Commodity bull markets can often experience a speculative peak followed by a dramatic collapse in price. These sharp peaks are sometimes associated with an attempt to corner the commodity by either a single large entity or collusion of smaller participants. With the exception of DeBeer’s which has allegedly been successful at manipulating the diamond market for decades, these activities often end in financial disaster when the aim of the manipulator becomes widely known. They may find themselves becoming the only buyer in order to keep the price high and prevent a catastrophic collapse.
Cornering the Market
Attempts at cornering the market range from marginally legal to outright fraud such as the Great Salad Oil Swindle of 1963, in which Tino De Angelis attempted to corner the soybean oil market. The famous Hunt Brothers unsuccessfully tried to corner the silver market in 1980, and eventually declared bankruptcy. In 1996, Yasuo Hamanaka, a trader for the Sumitomo Corporation attempted to corner the copper market. The result was an official reported loss of US$2.6 billion for the company and eight years of prison time for Mr. Hamanaka. Much more recently, there were rumours swirling of BP’s involvement with the propane market in 2006. During that same year, Amaranth, a large hedge fund, suffered heavy losses after one of its energy traders, Brian Hunter, allegedly attempted to corner the natural gas market.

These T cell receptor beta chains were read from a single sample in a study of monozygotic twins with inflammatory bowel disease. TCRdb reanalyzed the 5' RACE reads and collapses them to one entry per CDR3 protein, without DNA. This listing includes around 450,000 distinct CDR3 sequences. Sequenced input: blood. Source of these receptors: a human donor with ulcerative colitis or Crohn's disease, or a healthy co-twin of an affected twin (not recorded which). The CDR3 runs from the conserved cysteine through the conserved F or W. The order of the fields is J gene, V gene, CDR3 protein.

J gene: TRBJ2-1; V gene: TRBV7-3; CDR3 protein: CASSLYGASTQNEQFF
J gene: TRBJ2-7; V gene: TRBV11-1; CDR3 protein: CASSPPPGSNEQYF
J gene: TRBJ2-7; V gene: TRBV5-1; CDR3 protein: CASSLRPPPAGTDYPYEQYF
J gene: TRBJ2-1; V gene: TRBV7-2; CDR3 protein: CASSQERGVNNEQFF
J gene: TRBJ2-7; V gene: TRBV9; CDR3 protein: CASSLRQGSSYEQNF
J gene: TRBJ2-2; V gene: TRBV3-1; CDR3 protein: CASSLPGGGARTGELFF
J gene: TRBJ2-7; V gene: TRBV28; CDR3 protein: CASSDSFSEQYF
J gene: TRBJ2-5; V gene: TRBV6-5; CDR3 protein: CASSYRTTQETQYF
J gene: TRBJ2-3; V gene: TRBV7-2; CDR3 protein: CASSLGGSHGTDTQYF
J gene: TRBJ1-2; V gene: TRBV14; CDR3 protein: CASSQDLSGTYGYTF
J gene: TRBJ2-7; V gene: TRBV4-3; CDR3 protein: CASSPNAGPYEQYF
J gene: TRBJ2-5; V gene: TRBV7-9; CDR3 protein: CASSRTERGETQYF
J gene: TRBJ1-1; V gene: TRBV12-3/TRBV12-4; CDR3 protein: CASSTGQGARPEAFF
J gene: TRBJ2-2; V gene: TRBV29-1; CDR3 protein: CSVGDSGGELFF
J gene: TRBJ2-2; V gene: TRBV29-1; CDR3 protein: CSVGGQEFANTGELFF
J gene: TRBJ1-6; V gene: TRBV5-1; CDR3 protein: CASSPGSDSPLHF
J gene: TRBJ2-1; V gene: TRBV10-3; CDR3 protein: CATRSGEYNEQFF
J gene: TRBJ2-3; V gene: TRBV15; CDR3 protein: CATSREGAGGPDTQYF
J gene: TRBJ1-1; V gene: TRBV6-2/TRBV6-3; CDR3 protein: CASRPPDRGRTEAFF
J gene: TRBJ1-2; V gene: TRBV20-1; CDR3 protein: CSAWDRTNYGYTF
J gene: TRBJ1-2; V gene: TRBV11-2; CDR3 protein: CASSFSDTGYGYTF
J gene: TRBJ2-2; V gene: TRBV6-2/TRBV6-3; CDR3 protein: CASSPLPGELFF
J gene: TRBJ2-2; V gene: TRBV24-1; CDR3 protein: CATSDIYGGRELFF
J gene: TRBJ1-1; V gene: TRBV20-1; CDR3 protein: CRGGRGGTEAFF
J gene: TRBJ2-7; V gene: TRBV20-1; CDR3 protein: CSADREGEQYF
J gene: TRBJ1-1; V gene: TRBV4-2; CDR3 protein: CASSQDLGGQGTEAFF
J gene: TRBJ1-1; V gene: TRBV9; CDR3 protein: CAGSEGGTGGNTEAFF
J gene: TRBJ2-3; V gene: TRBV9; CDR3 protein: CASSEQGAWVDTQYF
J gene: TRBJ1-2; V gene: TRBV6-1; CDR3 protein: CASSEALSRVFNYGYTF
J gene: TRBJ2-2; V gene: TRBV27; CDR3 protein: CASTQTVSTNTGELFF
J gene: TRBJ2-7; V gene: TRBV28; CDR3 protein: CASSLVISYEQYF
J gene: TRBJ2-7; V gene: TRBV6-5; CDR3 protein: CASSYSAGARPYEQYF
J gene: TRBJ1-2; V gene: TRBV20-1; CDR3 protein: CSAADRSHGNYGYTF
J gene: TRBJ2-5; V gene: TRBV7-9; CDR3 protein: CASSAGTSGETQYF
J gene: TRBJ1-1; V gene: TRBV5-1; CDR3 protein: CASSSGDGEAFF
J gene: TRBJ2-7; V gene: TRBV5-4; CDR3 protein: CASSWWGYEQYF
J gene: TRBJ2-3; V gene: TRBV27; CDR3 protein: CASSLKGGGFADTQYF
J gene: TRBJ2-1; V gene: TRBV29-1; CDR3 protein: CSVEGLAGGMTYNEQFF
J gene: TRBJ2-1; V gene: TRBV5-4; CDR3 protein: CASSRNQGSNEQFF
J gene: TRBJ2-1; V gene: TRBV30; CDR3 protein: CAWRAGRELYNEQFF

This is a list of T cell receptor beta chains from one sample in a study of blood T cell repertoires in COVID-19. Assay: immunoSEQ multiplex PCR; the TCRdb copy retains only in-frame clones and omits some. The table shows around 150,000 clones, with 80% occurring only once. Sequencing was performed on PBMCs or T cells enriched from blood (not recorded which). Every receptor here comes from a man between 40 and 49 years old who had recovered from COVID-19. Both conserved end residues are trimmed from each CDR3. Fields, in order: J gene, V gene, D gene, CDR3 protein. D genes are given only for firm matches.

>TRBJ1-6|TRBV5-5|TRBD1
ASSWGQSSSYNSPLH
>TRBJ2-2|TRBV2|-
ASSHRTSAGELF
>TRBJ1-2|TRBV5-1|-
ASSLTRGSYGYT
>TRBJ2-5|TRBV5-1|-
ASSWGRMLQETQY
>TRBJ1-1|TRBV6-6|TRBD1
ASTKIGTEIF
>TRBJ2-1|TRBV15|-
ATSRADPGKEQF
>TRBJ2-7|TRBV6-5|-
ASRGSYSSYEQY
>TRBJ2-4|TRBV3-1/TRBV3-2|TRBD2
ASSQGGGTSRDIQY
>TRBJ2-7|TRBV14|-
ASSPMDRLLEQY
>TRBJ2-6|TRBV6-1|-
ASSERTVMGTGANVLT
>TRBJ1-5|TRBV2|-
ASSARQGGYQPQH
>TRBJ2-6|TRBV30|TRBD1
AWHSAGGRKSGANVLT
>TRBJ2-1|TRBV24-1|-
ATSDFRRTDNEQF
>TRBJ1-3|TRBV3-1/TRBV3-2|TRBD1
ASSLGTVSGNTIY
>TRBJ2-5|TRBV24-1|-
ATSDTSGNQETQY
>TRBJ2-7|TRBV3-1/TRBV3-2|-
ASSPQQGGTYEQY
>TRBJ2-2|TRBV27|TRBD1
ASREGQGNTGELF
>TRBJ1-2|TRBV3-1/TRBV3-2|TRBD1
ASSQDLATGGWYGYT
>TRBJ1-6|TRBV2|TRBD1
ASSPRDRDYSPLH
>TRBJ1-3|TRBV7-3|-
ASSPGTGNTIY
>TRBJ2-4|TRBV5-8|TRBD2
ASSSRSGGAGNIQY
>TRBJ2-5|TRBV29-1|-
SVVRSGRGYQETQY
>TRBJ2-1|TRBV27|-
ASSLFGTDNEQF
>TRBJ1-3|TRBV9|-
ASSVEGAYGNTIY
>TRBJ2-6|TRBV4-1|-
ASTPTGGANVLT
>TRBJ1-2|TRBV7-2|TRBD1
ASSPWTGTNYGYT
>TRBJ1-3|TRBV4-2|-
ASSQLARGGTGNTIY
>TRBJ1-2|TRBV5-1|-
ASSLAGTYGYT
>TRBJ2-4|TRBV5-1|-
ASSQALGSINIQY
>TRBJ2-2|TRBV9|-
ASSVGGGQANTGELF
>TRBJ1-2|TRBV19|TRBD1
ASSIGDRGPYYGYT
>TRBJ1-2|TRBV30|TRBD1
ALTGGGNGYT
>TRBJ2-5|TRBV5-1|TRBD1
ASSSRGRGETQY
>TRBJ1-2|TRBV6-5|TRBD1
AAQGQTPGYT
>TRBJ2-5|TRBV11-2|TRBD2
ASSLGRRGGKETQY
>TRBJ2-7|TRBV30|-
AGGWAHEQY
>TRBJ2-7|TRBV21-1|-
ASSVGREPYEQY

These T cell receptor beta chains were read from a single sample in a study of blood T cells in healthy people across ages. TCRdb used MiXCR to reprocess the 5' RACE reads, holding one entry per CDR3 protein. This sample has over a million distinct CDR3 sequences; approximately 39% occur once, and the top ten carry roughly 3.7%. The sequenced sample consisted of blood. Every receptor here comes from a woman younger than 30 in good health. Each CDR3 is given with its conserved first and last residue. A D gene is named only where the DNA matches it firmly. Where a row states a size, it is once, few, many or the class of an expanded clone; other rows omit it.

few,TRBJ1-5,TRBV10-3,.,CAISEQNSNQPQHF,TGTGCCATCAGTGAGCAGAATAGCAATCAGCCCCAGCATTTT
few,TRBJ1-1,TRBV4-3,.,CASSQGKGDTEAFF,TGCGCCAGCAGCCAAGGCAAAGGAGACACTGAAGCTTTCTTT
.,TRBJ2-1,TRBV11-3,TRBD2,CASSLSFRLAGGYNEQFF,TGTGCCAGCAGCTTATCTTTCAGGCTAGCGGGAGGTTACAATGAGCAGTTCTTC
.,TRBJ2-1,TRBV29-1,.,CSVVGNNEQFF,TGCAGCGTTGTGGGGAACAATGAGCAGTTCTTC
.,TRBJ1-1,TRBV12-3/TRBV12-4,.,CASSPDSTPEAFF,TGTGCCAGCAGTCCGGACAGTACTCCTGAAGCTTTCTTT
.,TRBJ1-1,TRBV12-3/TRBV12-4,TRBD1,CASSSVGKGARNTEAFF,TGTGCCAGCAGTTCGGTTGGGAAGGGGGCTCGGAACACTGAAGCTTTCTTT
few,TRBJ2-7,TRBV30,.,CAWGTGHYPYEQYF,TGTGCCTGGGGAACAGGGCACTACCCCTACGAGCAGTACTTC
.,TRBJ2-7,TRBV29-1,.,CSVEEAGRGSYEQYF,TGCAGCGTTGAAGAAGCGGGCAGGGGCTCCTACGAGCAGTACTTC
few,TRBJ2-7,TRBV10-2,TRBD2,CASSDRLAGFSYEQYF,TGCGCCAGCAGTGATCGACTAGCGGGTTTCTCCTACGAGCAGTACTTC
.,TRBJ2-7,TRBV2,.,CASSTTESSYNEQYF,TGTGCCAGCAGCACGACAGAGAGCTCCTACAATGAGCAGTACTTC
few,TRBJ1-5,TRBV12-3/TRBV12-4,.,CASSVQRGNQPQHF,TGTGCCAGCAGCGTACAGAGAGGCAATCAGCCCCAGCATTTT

Although the implementation is difficult and complicated, the principle is quite straightforward and has probably been going on even since there were merchants selling commodities. The idea is to create an artificial shortage by hoarding, thereby allowing the merchant to sell his commodity at a higher cost.
Even in today’s sophisticated commodity trading world, the effects on the price by intentional shortages are still amplified should the public perceive a real shortage. There exists some speculation that large institutional traders, such as hedge funds, are presently engaged in similar attempts to corner base metal markets.
This essay will discuss whether this scenario merits any consideration by taking an in-depth look at what is presently occurring with nickel.
Visible and Hidden Metal Stocks
It is practically impossible to measure absolute demand, that being the exact quantity of any particular commodity being consumed by the end consumer. Although somewhat easier, it is still quite difficult to determine how much is being consumed by early stage processes. Take the following example for copper:
In order to simplify the methodology for measuring commodity demand and supply, analysts use the concept of apparent demand. This is defined for a country as domestic production plus net imports (or minus net exports) adjusted for the change in visible stockpiles. Well-known examples of visible stockpiles would be the London Metals Exchange (LME), the COMEX, or the Shanghai Commodity Index.